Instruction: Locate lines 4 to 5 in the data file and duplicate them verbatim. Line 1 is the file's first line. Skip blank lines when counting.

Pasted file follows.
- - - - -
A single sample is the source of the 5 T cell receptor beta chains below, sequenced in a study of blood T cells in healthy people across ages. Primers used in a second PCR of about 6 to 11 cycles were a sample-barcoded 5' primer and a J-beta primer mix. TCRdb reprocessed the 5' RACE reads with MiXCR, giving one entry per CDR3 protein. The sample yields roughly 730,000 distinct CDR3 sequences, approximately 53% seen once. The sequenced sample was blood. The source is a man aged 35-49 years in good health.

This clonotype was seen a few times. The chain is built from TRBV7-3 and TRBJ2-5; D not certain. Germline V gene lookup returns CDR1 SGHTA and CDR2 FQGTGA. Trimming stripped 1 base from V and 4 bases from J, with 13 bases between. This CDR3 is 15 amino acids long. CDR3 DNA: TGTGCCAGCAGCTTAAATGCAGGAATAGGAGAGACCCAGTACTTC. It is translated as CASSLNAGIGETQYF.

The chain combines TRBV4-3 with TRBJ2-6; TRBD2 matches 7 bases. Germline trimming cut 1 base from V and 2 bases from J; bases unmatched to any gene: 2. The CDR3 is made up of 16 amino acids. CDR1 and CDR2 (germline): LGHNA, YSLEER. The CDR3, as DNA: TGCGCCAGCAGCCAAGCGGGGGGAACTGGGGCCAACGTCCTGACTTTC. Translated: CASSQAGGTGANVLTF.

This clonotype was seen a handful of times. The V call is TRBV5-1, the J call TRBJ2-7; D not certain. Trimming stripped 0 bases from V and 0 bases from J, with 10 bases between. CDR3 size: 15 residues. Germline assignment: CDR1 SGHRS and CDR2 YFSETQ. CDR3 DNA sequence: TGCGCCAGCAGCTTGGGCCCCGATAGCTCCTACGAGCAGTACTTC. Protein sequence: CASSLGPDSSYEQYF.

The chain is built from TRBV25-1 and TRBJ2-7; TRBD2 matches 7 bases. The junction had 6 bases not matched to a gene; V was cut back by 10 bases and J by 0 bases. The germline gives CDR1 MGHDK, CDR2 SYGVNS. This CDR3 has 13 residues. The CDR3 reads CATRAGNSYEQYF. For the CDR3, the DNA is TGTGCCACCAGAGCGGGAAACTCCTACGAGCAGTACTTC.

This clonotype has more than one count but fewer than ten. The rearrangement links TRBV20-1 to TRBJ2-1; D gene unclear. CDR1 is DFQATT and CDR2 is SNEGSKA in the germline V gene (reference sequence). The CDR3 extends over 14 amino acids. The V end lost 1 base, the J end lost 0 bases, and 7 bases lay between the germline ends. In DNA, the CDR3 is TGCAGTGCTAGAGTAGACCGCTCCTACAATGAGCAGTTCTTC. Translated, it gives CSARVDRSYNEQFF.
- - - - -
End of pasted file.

This clonotype was seen a handful of times. The V call is TRBV5-1, the J call TRBJ2-7; D not certain. Trimming stripped 0 bases from V and 0 bases from J, with 10 bases between. CDR3 size: 15 residues. Germline assignment: CDR1 SGHRS and CDR2 YFSETQ. CDR3 DNA sequence: TGCGCCAGCAGCTTGGGCCCCGATAGCTCCTACGAGCAGTACTTC. Protein sequence: CASSLGPDSSYEQYF.

The chain is built from TRBV25-1 and TRBJ2-7; TRBD2 matches 7 bases. The junction had 6 bases not matched to a gene; V was cut back by 10 bases and J by 0 bases. The germline gives CDR1 MGHDK, CDR2 SYGVNS. This CDR3 has 13 residues. The CDR3 reads CATRAGNSYEQYF. For the CDR3, the DNA is TGTGCCACCAGAGCGGGAAACTCCTACGAGCAGTACTTC.